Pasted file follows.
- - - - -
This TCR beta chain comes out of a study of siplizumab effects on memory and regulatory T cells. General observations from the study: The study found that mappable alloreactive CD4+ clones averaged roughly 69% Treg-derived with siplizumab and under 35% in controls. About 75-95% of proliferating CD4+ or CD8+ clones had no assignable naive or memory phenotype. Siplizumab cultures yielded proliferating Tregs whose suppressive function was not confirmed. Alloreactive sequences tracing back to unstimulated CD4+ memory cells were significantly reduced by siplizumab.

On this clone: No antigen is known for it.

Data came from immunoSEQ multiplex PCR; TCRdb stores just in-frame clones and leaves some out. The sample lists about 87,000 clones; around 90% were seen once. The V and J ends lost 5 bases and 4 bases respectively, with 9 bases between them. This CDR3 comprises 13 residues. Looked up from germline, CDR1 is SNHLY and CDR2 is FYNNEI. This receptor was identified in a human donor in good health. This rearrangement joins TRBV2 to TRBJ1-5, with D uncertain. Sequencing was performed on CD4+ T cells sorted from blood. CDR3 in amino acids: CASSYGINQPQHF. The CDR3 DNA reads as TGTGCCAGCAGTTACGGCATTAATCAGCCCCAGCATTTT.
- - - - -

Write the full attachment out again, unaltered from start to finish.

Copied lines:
This TCR beta chain comes out of a study of siplizumab effects on memory and regulatory T cells. General observations from the study: The study found that mappable alloreactive CD4+ clones averaged roughly 69% Treg-derived with siplizumab and under 35% in controls. About 75-95% of proliferating CD4+ or CD8+ clones had no assignable naive or memory phenotype. Siplizumab cultures yielded proliferating Tregs whose suppressive function was not confirmed. Alloreactive sequences tracing back to unstimulated CD4+ memory cells were significantly reduced by siplizumab.

On this clone: No antigen is known for it.

Data came from immunoSEQ multiplex PCR; TCRdb stores just in-frame clones and leaves some out. The sample lists about 87,000 clones; around 90% were seen once. The V and J ends lost 5 bases and 4 bases respectively, with 9 bases between them. This CDR3 comprises 13 residues. Looked up from germline, CDR1 is SNHLY and CDR2 is FYNNEI. This receptor was identified in a human donor in good health. This rearrangement joins TRBV2 to TRBJ1-5, with D uncertain. Sequencing was performed on CD4+ T cells sorted from blood. CDR3 in amino acids: CASSYGINQPQHF. The CDR3 DNA reads as TGTGCCAGCAGTTACGGCATTAATCAGCCCCAGCATTTT.